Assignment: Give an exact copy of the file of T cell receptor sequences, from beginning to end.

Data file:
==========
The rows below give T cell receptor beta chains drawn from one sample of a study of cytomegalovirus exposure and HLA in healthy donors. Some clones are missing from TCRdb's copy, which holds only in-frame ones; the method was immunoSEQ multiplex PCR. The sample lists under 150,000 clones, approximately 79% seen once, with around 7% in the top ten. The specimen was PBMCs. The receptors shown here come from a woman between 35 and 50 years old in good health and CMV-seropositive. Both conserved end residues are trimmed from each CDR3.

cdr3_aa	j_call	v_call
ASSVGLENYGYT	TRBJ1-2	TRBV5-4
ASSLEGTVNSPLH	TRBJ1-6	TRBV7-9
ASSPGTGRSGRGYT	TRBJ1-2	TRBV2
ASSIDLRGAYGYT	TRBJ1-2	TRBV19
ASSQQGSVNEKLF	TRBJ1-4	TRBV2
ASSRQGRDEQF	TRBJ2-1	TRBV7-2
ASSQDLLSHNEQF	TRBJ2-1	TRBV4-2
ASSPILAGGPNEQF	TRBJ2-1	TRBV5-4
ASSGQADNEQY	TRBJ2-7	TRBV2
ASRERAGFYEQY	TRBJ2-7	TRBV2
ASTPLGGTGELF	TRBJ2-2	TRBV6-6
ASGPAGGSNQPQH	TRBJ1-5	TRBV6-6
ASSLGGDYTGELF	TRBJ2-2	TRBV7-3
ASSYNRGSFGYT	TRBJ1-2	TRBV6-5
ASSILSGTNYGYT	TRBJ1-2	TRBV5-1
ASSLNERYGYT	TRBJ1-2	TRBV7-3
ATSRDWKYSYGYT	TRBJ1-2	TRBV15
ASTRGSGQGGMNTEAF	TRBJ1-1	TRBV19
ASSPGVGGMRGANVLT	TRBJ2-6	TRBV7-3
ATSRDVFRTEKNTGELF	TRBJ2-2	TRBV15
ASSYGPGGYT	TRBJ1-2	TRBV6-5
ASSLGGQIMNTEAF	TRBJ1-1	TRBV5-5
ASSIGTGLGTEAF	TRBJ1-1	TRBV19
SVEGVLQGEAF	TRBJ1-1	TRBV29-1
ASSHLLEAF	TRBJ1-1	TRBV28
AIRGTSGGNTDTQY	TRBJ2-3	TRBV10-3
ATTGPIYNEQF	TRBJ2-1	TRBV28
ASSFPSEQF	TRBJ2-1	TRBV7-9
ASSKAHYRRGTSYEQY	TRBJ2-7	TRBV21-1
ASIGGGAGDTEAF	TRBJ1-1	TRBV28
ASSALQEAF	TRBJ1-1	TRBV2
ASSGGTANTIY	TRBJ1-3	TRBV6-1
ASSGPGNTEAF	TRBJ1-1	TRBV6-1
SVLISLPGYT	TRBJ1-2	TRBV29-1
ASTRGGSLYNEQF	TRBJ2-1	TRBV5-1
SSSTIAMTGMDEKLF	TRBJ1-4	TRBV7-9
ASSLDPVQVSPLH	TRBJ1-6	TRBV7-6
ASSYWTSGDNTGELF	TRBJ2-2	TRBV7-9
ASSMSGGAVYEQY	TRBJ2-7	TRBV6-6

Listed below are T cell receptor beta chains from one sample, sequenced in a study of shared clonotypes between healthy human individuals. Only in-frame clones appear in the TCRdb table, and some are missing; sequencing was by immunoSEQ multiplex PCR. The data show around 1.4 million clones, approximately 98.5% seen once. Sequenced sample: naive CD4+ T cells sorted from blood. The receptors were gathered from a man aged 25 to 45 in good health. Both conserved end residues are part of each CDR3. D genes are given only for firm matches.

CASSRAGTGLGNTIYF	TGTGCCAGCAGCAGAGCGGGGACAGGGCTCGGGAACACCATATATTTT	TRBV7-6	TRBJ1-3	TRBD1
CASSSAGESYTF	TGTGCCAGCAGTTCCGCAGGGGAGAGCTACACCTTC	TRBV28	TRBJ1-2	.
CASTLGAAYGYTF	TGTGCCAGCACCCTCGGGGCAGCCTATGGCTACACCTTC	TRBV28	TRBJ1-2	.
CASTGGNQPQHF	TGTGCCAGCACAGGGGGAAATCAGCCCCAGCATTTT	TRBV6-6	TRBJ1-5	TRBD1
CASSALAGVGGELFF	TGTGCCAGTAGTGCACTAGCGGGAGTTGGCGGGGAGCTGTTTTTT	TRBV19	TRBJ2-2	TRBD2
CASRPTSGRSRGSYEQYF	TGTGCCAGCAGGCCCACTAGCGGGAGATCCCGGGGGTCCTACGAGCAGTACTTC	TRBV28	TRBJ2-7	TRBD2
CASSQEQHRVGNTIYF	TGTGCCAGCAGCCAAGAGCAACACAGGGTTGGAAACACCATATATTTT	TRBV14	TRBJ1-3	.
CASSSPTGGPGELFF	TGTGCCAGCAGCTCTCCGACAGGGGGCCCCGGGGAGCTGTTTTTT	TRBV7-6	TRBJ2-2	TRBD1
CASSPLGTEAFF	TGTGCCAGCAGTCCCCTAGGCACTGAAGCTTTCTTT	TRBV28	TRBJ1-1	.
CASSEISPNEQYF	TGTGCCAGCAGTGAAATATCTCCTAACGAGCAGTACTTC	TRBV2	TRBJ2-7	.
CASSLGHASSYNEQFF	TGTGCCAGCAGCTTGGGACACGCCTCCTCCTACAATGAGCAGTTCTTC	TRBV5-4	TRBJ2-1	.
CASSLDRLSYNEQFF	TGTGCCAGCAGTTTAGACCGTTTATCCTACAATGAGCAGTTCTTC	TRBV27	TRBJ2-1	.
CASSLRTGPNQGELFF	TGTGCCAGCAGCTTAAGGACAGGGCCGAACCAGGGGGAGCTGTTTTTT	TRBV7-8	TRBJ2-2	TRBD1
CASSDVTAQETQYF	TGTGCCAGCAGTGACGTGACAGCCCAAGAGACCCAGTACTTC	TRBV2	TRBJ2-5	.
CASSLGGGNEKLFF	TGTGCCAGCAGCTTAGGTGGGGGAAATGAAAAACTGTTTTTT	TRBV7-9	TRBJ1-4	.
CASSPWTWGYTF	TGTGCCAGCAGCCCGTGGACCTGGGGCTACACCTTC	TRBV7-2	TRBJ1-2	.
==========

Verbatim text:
The rows below give T cell receptor beta chains drawn from one sample of a study of cytomegalovirus exposure and HLA in healthy donors. Some clones are missing from TCRdb's copy, which holds only in-frame ones; the method was immunoSEQ multiplex PCR. The sample lists under 150,000 clones, approximately 79% seen once, with around 7% in the top ten. The specimen was PBMCs. The receptors shown here come from a woman between 35 and 50 years old in good health and CMV-seropositive. Both conserved end residues are trimmed from each CDR3.

cdr3_aa	j_call	v_call
ASSVGLENYGYT	TRBJ1-2	TRBV5-4
ASSLEGTVNSPLH	TRBJ1-6	TRBV7-9
ASSPGTGRSGRGYT	TRBJ1-2	TRBV2
ASSIDLRGAYGYT	TRBJ1-2	TRBV19
ASSQQGSVNEKLF	TRBJ1-4	TRBV2
ASSRQGRDEQF	TRBJ2-1	TRBV7-2
ASSQDLLSHNEQF	TRBJ2-1	TRBV4-2
ASSPILAGGPNEQF	TRBJ2-1	TRBV5-4
ASSGQADNEQY	TRBJ2-7	TRBV2
ASRERAGFYEQY	TRBJ2-7	TRBV2
ASTPLGGTGELF	TRBJ2-2	TRBV6-6
ASGPAGGSNQPQH	TRBJ1-5	TRBV6-6
ASSLGGDYTGELF	TRBJ2-2	TRBV7-3
ASSYNRGSFGYT	TRBJ1-2	TRBV6-5
ASSILSGTNYGYT	TRBJ1-2	TRBV5-1
ASSLNERYGYT	TRBJ1-2	TRBV7-3
ATSRDWKYSYGYT	TRBJ1-2	TRBV15
ASTRGSGQGGMNTEAF	TRBJ1-1	TRBV19
ASSPGVGGMRGANVLT	TRBJ2-6	TRBV7-3
ATSRDVFRTEKNTGELF	TRBJ2-2	TRBV15
ASSYGPGGYT	TRBJ1-2	TRBV6-5
ASSLGGQIMNTEAF	TRBJ1-1	TRBV5-5
ASSIGTGLGTEAF	TRBJ1-1	TRBV19
SVEGVLQGEAF	TRBJ1-1	TRBV29-1
ASSHLLEAF	TRBJ1-1	TRBV28
AIRGTSGGNTDTQY	TRBJ2-3	TRBV10-3
ATTGPIYNEQF	TRBJ2-1	TRBV28
ASSFPSEQF	TRBJ2-1	TRBV7-9
ASSKAHYRRGTSYEQY	TRBJ2-7	TRBV21-1
ASIGGGAGDTEAF	TRBJ1-1	TRBV28
ASSALQEAF	TRBJ1-1	TRBV2
ASSGGTANTIY	TRBJ1-3	TRBV6-1
ASSGPGNTEAF	TRBJ1-1	TRBV6-1
SVLISLPGYT	TRBJ1-2	TRBV29-1
ASTRGGSLYNEQF	TRBJ2-1	TRBV5-1
SSSTIAMTGMDEKLF	TRBJ1-4	TRBV7-9
ASSLDPVQVSPLH	TRBJ1-6	TRBV7-6
ASSYWTSGDNTGELF	TRBJ2-2	TRBV7-9
ASSMSGGAVYEQY	TRBJ2-7	TRBV6-6

Listed below are T cell receptor beta chains from one sample, sequenced in a study of shared clonotypes between healthy human individuals. Only in-frame clones appear in the TCRdb table, and some are missing; sequencing was by immunoSEQ multiplex PCR. The data show around 1.4 million clones, approximately 98.5% seen once. Sequenced sample: naive CD4+ T cells sorted from blood. The receptors were gathered from a man aged 25 to 45 in good health. Both conserved end residues are part of each CDR3. D genes are given only for firm matches.

CASSRAGTGLGNTIYF	TGTGCCAGCAGCAGAGCGGGGACAGGGCTCGGGAACACCATATATTTT	TRBV7-6	TRBJ1-3	TRBD1
CASSSAGESYTF	TGTGCCAGCAGTTCCGCAGGGGAGAGCTACACCTTC	TRBV28	TRBJ1-2	.
CASTLGAAYGYTF	TGTGCCAGCACCCTCGGGGCAGCCTATGGCTACACCTTC	TRBV28	TRBJ1-2	.
CASTGGNQPQHF	TGTGCCAGCACAGGGGGAAATCAGCCCCAGCATTTT	TRBV6-6	TRBJ1-5	TRBD1
CASSALAGVGGELFF	TGTGCCAGTAGTGCACTAGCGGGAGTTGGCGGGGAGCTGTTTTTT	TRBV19	TRBJ2-2	TRBD2
CASRPTSGRSRGSYEQYF	TGTGCCAGCAGGCCCACTAGCGGGAGATCCCGGGGGTCCTACGAGCAGTACTTC	TRBV28	TRBJ2-7	TRBD2
CASSQEQHRVGNTIYF	TGTGCCAGCAGCCAAGAGCAACACAGGGTTGGAAACACCATATATTTT	TRBV14	TRBJ1-3	.
CASSSPTGGPGELFF	TGTGCCAGCAGCTCTCCGACAGGGGGCCCCGGGGAGCTGTTTTTT	TRBV7-6	TRBJ2-2	TRBD1
CASSPLGTEAFF	TGTGCCAGCAGTCCCCTAGGCACTGAAGCTTTCTTT	TRBV28	TRBJ1-1	.
CASSEISPNEQYF	TGTGCCAGCAGTGAAATATCTCCTAACGAGCAGTACTTC	TRBV2	TRBJ2-7	.
CASSLGHASSYNEQFF	TGTGCCAGCAGCTTGGGACACGCCTCCTCCTACAATGAGCAGTTCTTC	TRBV5-4	TRBJ2-1	.
CASSLDRLSYNEQFF	TGTGCCAGCAGTTTAGACCGTTTATCCTACAATGAGCAGTTCTTC	TRBV27	TRBJ2-1	.
CASSLRTGPNQGELFF	TGTGCCAGCAGCTTAAGGACAGGGCCGAACCAGGGGGAGCTGTTTTTT	TRBV7-8	TRBJ2-2	TRBD1
CASSDVTAQETQYF	TGTGCCAGCAGTGACGTGACAGCCCAAGAGACCCAGTACTTC	TRBV2	TRBJ2-5	.
CASSLGGGNEKLFF	TGTGCCAGCAGCTTAGGTGGGGGAAATGAAAAACTGTTTTTT	TRBV7-9	TRBJ1-4	.
CASSPWTWGYTF	TGTGCCAGCAGCCCGTGGACCTGGGGCTACACCTTC	TRBV7-2	TRBJ1-2	.